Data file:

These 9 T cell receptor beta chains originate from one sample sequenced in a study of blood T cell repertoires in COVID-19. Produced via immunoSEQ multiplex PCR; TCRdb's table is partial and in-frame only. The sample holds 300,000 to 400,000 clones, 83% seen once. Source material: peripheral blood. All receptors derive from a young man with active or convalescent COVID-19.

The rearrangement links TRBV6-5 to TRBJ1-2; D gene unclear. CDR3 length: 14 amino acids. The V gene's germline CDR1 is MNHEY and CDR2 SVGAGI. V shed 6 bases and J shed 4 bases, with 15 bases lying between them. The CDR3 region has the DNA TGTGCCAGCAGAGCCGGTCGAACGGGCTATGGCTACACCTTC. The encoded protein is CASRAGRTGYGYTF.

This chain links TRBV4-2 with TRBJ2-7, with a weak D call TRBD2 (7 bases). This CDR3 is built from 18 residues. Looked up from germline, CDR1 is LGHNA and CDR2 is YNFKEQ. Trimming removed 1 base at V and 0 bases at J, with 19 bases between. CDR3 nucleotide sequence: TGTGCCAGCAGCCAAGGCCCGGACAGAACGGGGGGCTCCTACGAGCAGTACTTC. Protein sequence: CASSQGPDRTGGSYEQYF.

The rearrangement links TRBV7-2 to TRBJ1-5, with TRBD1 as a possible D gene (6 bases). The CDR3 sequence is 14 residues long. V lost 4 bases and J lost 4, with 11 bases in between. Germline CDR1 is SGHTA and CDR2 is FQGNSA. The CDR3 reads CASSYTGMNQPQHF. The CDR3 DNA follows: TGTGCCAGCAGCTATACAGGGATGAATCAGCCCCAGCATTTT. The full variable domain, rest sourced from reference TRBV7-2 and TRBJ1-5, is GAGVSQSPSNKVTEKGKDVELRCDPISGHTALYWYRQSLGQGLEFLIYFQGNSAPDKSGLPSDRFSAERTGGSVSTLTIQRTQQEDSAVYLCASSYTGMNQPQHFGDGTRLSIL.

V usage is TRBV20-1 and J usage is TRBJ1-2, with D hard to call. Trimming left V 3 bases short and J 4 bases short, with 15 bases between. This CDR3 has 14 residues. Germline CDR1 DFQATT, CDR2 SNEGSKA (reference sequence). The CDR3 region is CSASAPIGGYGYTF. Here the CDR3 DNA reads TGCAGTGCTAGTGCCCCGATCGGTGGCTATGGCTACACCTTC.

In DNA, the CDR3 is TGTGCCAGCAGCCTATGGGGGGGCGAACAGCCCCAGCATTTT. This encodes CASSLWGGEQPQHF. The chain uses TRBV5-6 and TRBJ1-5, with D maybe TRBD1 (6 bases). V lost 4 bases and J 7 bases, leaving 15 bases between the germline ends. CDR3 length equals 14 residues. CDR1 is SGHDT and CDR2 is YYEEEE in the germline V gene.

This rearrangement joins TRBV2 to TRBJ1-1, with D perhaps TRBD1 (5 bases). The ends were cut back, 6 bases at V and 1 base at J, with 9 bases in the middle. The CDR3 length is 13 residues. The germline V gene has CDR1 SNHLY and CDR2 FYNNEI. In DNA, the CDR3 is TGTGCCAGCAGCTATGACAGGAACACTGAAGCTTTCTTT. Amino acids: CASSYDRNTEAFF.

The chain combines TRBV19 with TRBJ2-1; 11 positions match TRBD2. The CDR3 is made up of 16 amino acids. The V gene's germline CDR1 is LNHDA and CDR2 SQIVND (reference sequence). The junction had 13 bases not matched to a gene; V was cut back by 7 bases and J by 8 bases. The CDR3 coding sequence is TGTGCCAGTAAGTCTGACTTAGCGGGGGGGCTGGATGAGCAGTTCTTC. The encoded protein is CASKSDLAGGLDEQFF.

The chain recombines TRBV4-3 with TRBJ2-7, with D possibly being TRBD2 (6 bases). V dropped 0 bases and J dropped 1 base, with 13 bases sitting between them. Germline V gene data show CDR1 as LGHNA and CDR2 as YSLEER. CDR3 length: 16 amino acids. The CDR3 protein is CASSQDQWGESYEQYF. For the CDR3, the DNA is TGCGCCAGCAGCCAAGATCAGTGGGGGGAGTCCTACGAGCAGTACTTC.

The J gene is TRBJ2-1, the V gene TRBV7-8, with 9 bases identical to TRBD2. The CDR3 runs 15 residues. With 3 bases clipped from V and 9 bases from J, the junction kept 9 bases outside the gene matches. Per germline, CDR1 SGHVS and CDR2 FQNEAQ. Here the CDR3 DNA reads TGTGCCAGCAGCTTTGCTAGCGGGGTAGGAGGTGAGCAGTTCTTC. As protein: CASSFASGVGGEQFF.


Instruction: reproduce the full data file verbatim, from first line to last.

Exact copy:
These 9 T cell receptor beta chains originate from one sample sequenced in a study of blood T cell repertoires in COVID-19. Produced via immunoSEQ multiplex PCR; TCRdb's table is partial and in-frame only. The sample holds 300,000 to 400,000 clones, 83% seen once. Source material: peripheral blood. All receptors derive from a young man with active or convalescent COVID-19.

The rearrangement links TRBV6-5 to TRBJ1-2; D gene unclear. CDR3 length: 14 amino acids. The V gene's germline CDR1 is MNHEY and CDR2 SVGAGI. V shed 6 bases and J shed 4 bases, with 15 bases lying between them. The CDR3 region has the DNA TGTGCCAGCAGAGCCGGTCGAACGGGCTATGGCTACACCTTC. The encoded protein is CASRAGRTGYGYTF.

This chain links TRBV4-2 with TRBJ2-7, with a weak D call TRBD2 (7 bases). This CDR3 is built from 18 residues. Looked up from germline, CDR1 is LGHNA and CDR2 is YNFKEQ. Trimming removed 1 base at V and 0 bases at J, with 19 bases between. CDR3 nucleotide sequence: TGTGCCAGCAGCCAAGGCCCGGACAGAACGGGGGGCTCCTACGAGCAGTACTTC. Protein sequence: CASSQGPDRTGGSYEQYF.

The rearrangement links TRBV7-2 to TRBJ1-5, with TRBD1 as a possible D gene (6 bases). The CDR3 sequence is 14 residues long. V lost 4 bases and J lost 4, with 11 bases in between. Germline CDR1 is SGHTA and CDR2 is FQGNSA. The CDR3 reads CASSYTGMNQPQHF. The CDR3 DNA follows: TGTGCCAGCAGCTATACAGGGATGAATCAGCCCCAGCATTTT. The full variable domain, rest sourced from reference TRBV7-2 and TRBJ1-5, is GAGVSQSPSNKVTEKGKDVELRCDPISGHTALYWYRQSLGQGLEFLIYFQGNSAPDKSGLPSDRFSAERTGGSVSTLTIQRTQQEDSAVYLCASSYTGMNQPQHFGDGTRLSIL.

V usage is TRBV20-1 and J usage is TRBJ1-2, with D hard to call. Trimming left V 3 bases short and J 4 bases short, with 15 bases between. This CDR3 has 14 residues. Germline CDR1 DFQATT, CDR2 SNEGSKA (reference sequence). The CDR3 region is CSASAPIGGYGYTF. Here the CDR3 DNA reads TGCAGTGCTAGTGCCCCGATCGGTGGCTATGGCTACACCTTC.

In DNA, the CDR3 is TGTGCCAGCAGCCTATGGGGGGGCGAACAGCCCCAGCATTTT. This encodes CASSLWGGEQPQHF. The chain uses TRBV5-6 and TRBJ1-5, with D maybe TRBD1 (6 bases). V lost 4 bases and J 7 bases, leaving 15 bases between the germline ends. CDR3 length equals 14 residues. CDR1 is SGHDT and CDR2 is YYEEEE in the germline V gene.

This rearrangement joins TRBV2 to TRBJ1-1, with D perhaps TRBD1 (5 bases). The ends were cut back, 6 bases at V and 1 base at J, with 9 bases in the middle. The CDR3 length is 13 residues. The germline V gene has CDR1 SNHLY and CDR2 FYNNEI. In DNA, the CDR3 is TGTGCCAGCAGCTATGACAGGAACACTGAAGCTTTCTTT. Amino acids: CASSYDRNTEAFF.

The chain combines TRBV19 with TRBJ2-1; 11 positions match TRBD2. The CDR3 is made up of 16 amino acids. The V gene's germline CDR1 is LNHDA and CDR2 SQIVND (reference sequence). The junction had 13 bases not matched to a gene; V was cut back by 7 bases and J by 8 bases. The CDR3 coding sequence is TGTGCCAGTAAGTCTGACTTAGCGGGGGGGCTGGATGAGCAGTTCTTC. The encoded protein is CASKSDLAGGLDEQFF.

The chain recombines TRBV4-3 with TRBJ2-7, with D possibly being TRBD2 (6 bases). V dropped 0 bases and J dropped 1 base, with 13 bases sitting between them. Germline V gene data show CDR1 as LGHNA and CDR2 as YSLEER. CDR3 length: 16 amino acids. The CDR3 protein is CASSQDQWGESYEQYF. For the CDR3, the DNA is TGCGCCAGCAGCCAAGATCAGTGGGGGGAGTCCTACGAGCAGTACTTC.

The J gene is TRBJ2-1, the V gene TRBV7-8, with 9 bases identical to TRBD2. The CDR3 runs 15 residues. With 3 bases clipped from V and 9 bases from J, the junction kept 9 bases outside the gene matches. Per germline, CDR1 SGHVS and CDR2 FQNEAQ. Here the CDR3 DNA reads TGTGCCAGCAGCTTTGCTAGCGGGGTAGGAGGTGAGCAGTTCTTC. As protein: CASSFASGVGGEQFF.